BASRA, Iraq — A roadside bomb killed six people and wounded 12 yesterday morning in the oil-rich city of Basra in southern Iraq, local officials said.
A police officer in Basra and a morgue official confirmed the death toll from the blast in the city’s Maqal area, 340 miles southeast of Baghdad.
Another police officer said the bomb hit a bus after it missed a passing US Army patrol.
He put the death toll at three, but there was no way to immediately reconcile the difference in numbers. Conflicting reports on casualties are common in the immediate aftermath of attacks.
All officials spoke on condition of anonymity because they were not authorized to release information.
Under the 2008 security agreement between the United States and Iraq, all American troops must leave Iraq by the end of December and the US operations will shift to the State Department.
There are now fewer than 50,000 US troops in Iraq.
The troops are not intended to have a combat role, but they still come under attack almost daily.
Also yesterday, police said someone broke into a radio station in the Kurdish region of northern Iraq and damaged equipment.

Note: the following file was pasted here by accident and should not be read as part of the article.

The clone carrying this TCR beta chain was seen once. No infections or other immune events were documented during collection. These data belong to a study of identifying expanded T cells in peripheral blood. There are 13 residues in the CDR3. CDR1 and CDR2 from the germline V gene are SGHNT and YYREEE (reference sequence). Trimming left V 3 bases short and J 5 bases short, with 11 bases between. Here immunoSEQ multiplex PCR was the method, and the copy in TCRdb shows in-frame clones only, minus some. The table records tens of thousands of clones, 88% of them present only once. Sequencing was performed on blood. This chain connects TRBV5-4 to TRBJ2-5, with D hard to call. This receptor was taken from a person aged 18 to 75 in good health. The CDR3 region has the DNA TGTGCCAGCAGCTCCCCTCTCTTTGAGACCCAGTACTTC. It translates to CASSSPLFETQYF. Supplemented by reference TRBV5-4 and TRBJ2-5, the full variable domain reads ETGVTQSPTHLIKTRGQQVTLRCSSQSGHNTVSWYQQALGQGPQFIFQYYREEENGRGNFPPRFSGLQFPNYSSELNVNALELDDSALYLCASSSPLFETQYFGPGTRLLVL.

It was the second attack on a media outlet in the self-ruled region since thousands of protesters began taking to the streets Feb. 17, inspired by the demonstrations going on across the Middle East, and demanding political and economic reforms.
Rahman Gharib, who heads a center defending journalists in the Kurdish region, said the radio station in Kalar, called Voice, that was vandalized yesterday is an independent station established by two young journalists about two years ago.
He did not know who was responsible for the attack but said the station had been aggressively covering antigovernment demonstrations in the city.
Two people have been killed in the demonstrations so far.
Gunmen burst into a Kurdish television station in Sulaimaniyah on Feb. 20, shooting up equipment and setting fire to the building, apparently in retaliation for footage it aired earlier in the week of a deadly protest.
While the three provinces that make up the Kurdish region have enjoyed relative stability and prosperity compared to the rest of Iraq, many Kurds chafe at the tight hold that the region’s two main political parties retain on the economy and politics.